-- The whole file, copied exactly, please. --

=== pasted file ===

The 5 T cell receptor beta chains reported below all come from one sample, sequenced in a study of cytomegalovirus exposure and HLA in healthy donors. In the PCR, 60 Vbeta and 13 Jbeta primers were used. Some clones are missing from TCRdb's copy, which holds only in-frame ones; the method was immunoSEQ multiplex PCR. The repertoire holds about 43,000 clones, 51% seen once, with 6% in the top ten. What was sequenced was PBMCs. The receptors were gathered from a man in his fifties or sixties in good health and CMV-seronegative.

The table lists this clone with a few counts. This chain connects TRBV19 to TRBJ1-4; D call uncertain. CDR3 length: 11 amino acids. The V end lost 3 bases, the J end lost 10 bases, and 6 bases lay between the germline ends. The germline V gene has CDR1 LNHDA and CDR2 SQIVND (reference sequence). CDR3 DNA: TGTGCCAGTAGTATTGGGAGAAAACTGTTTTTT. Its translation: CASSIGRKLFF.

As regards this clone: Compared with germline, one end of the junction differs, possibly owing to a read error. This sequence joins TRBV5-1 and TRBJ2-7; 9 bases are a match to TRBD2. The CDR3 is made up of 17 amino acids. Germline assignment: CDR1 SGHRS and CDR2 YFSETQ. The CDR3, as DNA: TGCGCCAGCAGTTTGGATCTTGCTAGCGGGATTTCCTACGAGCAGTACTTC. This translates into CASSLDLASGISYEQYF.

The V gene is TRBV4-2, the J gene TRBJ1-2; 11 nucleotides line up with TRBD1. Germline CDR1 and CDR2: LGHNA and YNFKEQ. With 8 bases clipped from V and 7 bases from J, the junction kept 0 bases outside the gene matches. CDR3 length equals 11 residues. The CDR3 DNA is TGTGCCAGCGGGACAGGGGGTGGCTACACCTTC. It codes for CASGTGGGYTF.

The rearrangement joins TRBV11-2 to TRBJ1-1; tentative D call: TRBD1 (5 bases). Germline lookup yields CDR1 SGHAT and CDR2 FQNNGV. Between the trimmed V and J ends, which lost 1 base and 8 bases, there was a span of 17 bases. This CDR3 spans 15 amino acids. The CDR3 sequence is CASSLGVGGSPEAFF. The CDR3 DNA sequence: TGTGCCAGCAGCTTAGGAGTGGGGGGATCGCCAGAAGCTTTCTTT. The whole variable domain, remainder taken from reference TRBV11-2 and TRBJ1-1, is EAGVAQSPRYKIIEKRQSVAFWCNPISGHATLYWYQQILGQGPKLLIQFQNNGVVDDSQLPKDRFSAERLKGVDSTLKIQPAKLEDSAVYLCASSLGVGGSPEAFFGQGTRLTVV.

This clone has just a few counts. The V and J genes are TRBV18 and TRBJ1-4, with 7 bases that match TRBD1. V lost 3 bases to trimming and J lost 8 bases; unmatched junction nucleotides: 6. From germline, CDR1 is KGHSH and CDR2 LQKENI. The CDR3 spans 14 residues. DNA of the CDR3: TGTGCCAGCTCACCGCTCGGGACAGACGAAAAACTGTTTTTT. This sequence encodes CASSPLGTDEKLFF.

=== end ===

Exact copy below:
The 5 T cell receptor beta chains reported below all come from one sample, sequenced in a study of cytomegalovirus exposure and HLA in healthy donors. In the PCR, 60 Vbeta and 13 Jbeta primers were used. Some clones are missing from TCRdb's copy, which holds only in-frame ones; the method was immunoSEQ multiplex PCR. The repertoire holds about 43,000 clones, 51% seen once, with 6% in the top ten. What was sequenced was PBMCs. The receptors were gathered from a man in his fifties or sixties in good health and CMV-seronegative.

The table lists this clone with a few counts. This chain connects TRBV19 to TRBJ1-4; D call uncertain. CDR3 length: 11 amino acids. The V end lost 3 bases, the J end lost 10 bases, and 6 bases lay between the germline ends. The germline V gene has CDR1 LNHDA and CDR2 SQIVND (reference sequence). CDR3 DNA: TGTGCCAGTAGTATTGGGAGAAAACTGTTTTTT. Its translation: CASSIGRKLFF.

As regards this clone: Compared with germline, one end of the junction differs, possibly owing to a read error. This sequence joins TRBV5-1 and TRBJ2-7; 9 bases are a match to TRBD2. The CDR3 is made up of 17 amino acids. Germline assignment: CDR1 SGHRS and CDR2 YFSETQ. The CDR3, as DNA: TGCGCCAGCAGTTTGGATCTTGCTAGCGGGATTTCCTACGAGCAGTACTTC. This translates into CASSLDLASGISYEQYF.

The V gene is TRBV4-2, the J gene TRBJ1-2; 11 nucleotides line up with TRBD1. Germline CDR1 and CDR2: LGHNA and YNFKEQ. With 8 bases clipped from V and 7 bases from J, the junction kept 0 bases outside the gene matches. CDR3 length equals 11 residues. The CDR3 DNA is TGTGCCAGCGGGACAGGGGGTGGCTACACCTTC. It codes for CASGTGGGYTF.

The rearrangement joins TRBV11-2 to TRBJ1-1; tentative D call: TRBD1 (5 bases). Germline lookup yields CDR1 SGHAT and CDR2 FQNNGV. Between the trimmed V and J ends, which lost 1 base and 8 bases, there was a span of 17 bases. This CDR3 spans 15 amino acids. The CDR3 sequence is CASSLGVGGSPEAFF. The CDR3 DNA sequence: TGTGCCAGCAGCTTAGGAGTGGGGGGATCGCCAGAAGCTTTCTTT. The whole variable domain, remainder taken from reference TRBV11-2 and TRBJ1-1, is EAGVAQSPRYKIIEKRQSVAFWCNPISGHATLYWYQQILGQGPKLLIQFQNNGVVDDSQLPKDRFSAERLKGVDSTLKIQPAKLEDSAVYLCASSLGVGGSPEAFFGQGTRLTVV.

This clone has just a few counts. The V and J genes are TRBV18 and TRBJ1-4, with 7 bases that match TRBD1. V lost 3 bases to trimming and J lost 8 bases; unmatched junction nucleotides: 6. From germline, CDR1 is KGHSH and CDR2 LQKENI. The CDR3 spans 14 residues. DNA of the CDR3: TGTGCCAGCTCACCGCTCGGGACAGACGAAAAACTGTTTTTT. This sequence encodes CASSPLGTDEKLFF.